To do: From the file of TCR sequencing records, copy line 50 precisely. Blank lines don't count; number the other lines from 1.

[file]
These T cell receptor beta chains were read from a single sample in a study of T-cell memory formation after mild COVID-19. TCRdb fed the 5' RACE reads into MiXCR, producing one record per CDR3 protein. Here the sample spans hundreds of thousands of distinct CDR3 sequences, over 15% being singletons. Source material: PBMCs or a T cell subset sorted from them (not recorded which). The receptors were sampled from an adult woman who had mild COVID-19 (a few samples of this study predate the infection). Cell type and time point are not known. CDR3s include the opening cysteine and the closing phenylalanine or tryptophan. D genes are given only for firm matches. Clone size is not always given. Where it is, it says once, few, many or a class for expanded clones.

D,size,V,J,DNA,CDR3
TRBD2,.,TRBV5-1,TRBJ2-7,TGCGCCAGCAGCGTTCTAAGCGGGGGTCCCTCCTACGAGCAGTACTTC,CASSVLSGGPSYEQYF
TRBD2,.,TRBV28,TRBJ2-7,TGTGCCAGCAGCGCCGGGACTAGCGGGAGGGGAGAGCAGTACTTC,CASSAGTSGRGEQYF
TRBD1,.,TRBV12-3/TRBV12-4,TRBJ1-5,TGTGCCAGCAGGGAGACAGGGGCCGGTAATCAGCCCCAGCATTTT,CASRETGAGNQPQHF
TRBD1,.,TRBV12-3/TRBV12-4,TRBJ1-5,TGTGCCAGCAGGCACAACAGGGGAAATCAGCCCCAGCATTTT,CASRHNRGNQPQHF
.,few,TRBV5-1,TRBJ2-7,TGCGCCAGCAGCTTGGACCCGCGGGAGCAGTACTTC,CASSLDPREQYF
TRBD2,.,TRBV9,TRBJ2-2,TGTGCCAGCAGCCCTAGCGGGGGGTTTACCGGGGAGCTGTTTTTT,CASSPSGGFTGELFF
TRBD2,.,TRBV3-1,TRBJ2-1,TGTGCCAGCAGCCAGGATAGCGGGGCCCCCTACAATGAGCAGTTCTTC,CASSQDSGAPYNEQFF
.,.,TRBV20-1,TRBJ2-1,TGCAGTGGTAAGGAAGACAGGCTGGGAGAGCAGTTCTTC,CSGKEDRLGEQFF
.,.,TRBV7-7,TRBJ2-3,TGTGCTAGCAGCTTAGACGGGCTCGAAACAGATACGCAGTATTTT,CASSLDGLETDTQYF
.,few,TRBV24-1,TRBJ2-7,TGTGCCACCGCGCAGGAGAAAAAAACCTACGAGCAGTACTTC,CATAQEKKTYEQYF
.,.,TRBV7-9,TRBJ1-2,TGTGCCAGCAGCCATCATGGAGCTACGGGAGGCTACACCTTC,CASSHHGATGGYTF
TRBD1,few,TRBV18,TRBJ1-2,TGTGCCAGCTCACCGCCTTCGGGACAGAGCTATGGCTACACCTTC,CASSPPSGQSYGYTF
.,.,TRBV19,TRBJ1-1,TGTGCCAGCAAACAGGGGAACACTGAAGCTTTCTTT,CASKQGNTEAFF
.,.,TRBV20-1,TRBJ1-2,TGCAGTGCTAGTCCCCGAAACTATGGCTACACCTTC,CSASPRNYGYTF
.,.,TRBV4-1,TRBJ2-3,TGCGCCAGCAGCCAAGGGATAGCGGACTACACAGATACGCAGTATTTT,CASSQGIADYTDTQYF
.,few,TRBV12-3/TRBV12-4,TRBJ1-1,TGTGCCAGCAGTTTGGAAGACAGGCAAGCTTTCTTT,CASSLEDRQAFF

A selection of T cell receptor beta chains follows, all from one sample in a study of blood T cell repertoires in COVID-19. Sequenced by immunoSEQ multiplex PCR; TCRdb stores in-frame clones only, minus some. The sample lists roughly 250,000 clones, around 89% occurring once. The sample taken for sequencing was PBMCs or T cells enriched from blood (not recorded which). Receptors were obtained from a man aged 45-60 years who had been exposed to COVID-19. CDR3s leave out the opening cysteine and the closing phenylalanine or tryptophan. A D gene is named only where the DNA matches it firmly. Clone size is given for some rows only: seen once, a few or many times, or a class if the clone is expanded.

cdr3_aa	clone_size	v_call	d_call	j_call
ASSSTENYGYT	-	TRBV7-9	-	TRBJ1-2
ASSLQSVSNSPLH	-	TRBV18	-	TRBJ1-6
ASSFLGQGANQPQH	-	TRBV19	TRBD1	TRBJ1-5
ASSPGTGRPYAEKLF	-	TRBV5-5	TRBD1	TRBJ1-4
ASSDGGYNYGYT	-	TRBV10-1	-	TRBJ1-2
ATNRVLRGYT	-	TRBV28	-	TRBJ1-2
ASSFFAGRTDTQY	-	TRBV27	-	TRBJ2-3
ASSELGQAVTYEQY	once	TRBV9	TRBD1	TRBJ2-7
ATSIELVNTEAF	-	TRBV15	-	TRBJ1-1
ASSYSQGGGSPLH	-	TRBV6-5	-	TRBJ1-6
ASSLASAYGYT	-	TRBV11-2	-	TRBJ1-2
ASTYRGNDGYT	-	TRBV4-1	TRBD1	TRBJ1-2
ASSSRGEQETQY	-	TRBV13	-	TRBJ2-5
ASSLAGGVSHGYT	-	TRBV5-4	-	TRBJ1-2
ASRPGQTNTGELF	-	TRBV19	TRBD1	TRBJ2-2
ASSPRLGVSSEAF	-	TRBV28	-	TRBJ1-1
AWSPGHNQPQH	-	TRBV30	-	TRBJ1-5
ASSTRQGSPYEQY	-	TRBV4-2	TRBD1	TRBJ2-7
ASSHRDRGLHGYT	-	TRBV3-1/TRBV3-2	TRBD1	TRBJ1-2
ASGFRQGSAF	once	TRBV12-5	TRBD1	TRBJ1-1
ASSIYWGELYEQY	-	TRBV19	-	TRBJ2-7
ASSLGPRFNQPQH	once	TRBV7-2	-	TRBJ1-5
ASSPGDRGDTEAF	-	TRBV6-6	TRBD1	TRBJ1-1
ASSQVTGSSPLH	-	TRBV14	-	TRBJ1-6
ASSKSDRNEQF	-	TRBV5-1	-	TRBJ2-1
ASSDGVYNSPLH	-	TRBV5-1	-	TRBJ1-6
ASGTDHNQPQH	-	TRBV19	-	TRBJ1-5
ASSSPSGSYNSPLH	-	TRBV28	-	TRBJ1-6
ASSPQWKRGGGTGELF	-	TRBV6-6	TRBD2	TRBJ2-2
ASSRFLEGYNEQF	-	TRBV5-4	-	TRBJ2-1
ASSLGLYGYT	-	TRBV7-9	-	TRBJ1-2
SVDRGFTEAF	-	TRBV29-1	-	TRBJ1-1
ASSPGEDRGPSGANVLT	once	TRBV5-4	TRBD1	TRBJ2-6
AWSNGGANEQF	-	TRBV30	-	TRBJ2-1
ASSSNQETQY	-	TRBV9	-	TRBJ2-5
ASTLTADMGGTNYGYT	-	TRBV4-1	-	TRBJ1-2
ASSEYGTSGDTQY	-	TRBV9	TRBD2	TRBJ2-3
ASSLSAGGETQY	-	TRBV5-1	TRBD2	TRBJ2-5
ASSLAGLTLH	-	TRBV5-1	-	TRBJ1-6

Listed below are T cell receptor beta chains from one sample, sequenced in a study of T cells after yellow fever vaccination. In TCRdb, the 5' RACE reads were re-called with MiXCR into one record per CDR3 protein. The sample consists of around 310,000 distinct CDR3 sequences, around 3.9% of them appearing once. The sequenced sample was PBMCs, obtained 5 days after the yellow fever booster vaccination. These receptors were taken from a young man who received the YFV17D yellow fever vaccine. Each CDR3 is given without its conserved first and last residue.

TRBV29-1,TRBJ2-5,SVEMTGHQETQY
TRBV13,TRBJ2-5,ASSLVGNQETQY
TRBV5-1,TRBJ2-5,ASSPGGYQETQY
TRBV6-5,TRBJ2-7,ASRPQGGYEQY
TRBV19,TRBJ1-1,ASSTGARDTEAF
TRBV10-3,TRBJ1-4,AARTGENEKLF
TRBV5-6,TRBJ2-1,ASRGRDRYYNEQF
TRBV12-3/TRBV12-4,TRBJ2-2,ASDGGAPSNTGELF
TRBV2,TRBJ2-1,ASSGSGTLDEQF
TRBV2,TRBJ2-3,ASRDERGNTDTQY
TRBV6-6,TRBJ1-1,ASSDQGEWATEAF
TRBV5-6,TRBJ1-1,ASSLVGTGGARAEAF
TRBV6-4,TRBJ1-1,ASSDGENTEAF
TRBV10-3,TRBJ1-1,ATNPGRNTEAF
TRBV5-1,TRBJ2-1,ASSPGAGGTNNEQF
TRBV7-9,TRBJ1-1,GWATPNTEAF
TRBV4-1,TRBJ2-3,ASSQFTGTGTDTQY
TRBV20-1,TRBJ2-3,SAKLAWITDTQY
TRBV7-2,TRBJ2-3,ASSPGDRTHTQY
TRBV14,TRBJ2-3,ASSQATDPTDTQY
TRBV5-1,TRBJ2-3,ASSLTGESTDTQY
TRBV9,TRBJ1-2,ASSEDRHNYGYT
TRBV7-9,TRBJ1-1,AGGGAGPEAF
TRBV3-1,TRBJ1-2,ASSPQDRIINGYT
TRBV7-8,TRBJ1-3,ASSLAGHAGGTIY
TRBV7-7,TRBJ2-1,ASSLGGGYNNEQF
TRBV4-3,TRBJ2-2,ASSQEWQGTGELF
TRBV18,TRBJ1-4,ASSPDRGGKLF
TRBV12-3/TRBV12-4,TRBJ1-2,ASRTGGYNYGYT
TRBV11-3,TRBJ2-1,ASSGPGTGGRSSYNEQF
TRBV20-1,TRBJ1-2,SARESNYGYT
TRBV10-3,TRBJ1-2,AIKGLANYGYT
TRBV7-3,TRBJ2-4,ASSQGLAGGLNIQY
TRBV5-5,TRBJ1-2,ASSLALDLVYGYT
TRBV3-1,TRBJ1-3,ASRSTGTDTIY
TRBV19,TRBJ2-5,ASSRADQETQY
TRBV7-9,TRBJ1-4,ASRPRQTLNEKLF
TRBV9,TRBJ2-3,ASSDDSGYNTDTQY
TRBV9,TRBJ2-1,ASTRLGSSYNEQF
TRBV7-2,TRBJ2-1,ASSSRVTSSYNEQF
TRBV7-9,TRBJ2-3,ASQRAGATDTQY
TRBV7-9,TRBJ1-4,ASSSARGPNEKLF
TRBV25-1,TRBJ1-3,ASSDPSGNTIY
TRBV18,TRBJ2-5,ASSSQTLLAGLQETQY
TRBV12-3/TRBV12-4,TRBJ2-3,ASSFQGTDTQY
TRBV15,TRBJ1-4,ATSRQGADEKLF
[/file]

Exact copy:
ASSRFLEGYNEQF	-	TRBV5-4	-	TRBJ2-1